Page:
Not only is her artwork attractive and colorful but extremely popular among many jigsaw puzzlers too.
A good portion of Lori Schory's artwork is produced by Sunsout and cut into different shapes. You may also have seen some of her artwork produced by White Mountain.
We had an opportunity to do an email interview with her plus gathered many wonderful images - see below.
When it comes to jigsaw puzzles, more often than not, many puzzlers do not pay much attention to the artist, yours truly included. However, the more puzzles you do, you may tend to start favouring Artists like I did. The following is an in depth look at how this Artist's life gravitated towards a successful career designing jigsaw puzzle images. Special thanks to Lori Schory for sharing her side of jigsaw puzzles during an email interview.
Q. For our Readers, which state do you live in?
Southeastern Wisconsin. I was born in Chicago and raised in Park Ridge, IL
Q. Where did you grow up?
I lived in Park Ridge until I went to Northern Illinois University in DeKalb, IL, and enrolled as a Fine Art major. I graduated in 1981 with a Masters of Fine Arts degree and moved to New Jersey where I lived for the next 6 years. I went there to explore career possibilities in the art world in New York City.
Q. What kind of education do you have that gives you the abilities for your artwork?
I was introduced to art as a child, and grew up in a very artistic household. I was heavily influenced by my Mother and Father (both graduates of Pratt Institute in Brooklyn NY). My Father was an industrial designer and my Mother was a stay at home Mom, and art hobbyist. I was most influenced by watching my Mother paint portraits and still- lives and she would give art lessons to myself and my school-mates in our home. She taught us perspective drawing, rendering with various art mediums, and composition.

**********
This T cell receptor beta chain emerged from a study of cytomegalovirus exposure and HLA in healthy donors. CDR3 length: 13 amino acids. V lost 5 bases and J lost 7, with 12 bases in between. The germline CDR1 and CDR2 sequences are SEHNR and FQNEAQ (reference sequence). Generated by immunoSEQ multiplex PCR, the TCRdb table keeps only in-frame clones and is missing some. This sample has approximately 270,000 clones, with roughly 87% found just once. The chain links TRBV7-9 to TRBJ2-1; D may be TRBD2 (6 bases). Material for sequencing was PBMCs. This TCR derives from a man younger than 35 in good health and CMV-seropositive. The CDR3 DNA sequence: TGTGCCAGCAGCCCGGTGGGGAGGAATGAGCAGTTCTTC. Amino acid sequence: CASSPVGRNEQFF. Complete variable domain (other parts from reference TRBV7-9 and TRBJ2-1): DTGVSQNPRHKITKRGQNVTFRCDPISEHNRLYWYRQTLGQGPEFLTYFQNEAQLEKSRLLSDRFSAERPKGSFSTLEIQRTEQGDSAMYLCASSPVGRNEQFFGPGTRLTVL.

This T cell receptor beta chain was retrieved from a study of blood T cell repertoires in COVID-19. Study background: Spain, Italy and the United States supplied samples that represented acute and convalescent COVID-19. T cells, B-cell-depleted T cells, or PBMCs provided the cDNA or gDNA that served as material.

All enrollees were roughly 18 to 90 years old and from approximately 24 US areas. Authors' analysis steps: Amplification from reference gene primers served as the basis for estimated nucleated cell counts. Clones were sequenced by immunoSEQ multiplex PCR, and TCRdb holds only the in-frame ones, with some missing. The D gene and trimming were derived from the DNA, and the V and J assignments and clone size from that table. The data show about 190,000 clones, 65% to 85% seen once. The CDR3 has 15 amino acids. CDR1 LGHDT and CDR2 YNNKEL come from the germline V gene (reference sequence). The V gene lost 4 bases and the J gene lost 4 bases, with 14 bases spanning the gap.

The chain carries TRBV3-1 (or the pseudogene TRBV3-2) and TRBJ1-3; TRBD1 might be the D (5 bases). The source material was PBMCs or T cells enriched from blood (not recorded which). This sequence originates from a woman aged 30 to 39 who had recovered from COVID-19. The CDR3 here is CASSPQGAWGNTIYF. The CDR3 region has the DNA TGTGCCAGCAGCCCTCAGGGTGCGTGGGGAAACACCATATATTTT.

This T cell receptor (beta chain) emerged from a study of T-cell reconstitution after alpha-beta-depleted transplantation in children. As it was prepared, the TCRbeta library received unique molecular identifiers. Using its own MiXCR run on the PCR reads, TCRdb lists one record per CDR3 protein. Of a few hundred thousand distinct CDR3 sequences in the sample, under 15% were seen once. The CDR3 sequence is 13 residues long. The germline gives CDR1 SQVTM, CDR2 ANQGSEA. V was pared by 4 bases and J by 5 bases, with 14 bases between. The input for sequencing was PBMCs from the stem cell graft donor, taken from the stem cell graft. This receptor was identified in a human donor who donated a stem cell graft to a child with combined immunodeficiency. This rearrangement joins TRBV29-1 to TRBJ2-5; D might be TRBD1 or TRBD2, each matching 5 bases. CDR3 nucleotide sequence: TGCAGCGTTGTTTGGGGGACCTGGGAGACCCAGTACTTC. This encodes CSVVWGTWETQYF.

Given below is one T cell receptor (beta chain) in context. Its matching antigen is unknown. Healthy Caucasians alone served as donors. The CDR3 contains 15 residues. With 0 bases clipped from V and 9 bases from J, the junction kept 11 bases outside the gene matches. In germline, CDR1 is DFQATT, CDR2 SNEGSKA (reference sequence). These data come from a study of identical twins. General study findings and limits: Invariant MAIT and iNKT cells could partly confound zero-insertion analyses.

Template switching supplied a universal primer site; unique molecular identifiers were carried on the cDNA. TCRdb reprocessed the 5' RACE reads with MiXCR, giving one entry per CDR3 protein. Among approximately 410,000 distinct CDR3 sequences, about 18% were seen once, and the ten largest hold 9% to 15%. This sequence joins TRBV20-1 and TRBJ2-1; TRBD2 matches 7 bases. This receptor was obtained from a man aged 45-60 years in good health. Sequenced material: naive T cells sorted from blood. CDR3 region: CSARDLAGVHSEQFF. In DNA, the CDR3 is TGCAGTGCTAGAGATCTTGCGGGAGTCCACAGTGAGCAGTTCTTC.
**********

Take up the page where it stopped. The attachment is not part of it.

I spent as much time as possible in art and photography classes in High School and won art scholarships that allowed for the continuation of my art education in college. The art program at Northern Illinois University offered an array of excellent artists/instructors who introduced me to many styles of art and painting and drawing techniques.
In 1997, my eldest brother, Kenneth bought me my very first computer and graphics art software. At first I was intimidated, and didn’t have a clue as to how I would put it to good use. Eventually I hired a tutor who was familiar with Corel Draw and Corel Photo-Paint. His use of the program was geared more towards designing pamphlets, menus and business cards. I had to teach myself how to apply the techniques I learned from him to my needs and way of working.
Q. Did you travel a lot and which images were created as a result of your travels?
I have traveled but not extensively.
In 2011 I went to Ireland, England and Scotland with Diane Skilling (the owner of Sunsout) to take photographs for the Irish themed puzzles I designed for her.
We also attended the Licensing Show in London.
I have also been on several cruises which inspired me greatly. The Caribbean Cruise and Panama Canal cruise inspired many of my tropical themed puzzles.
The Alaskan cruise was also an inspiration just to experience another part of the world.
A trip to Fort Myers Florida also was inspirational for the more tropical themes in my work.
My return trip to New York City in 2004-- to attend the Licensing Show at the Jacob Javits Center was my introduction to art licensing. I met some wonderful artists and agents during that trip who have been an ongoing inspiration to me and helped me get through some difficult times while trying to establish myself and search for my niche in the art licensing world.
Lance Klass from Porterfield’s Fine Art Licensing encouraged me to attend the Licensing show after I contacted him through email inquiring about how to get started in the art licensing business. I met Howard Robinson and Kevin Walsh at that show and they have also been very encouraging and influential in my pursuit of creating artwork for licensing.
Q. What did you do for a living before you decided to get into art licensing?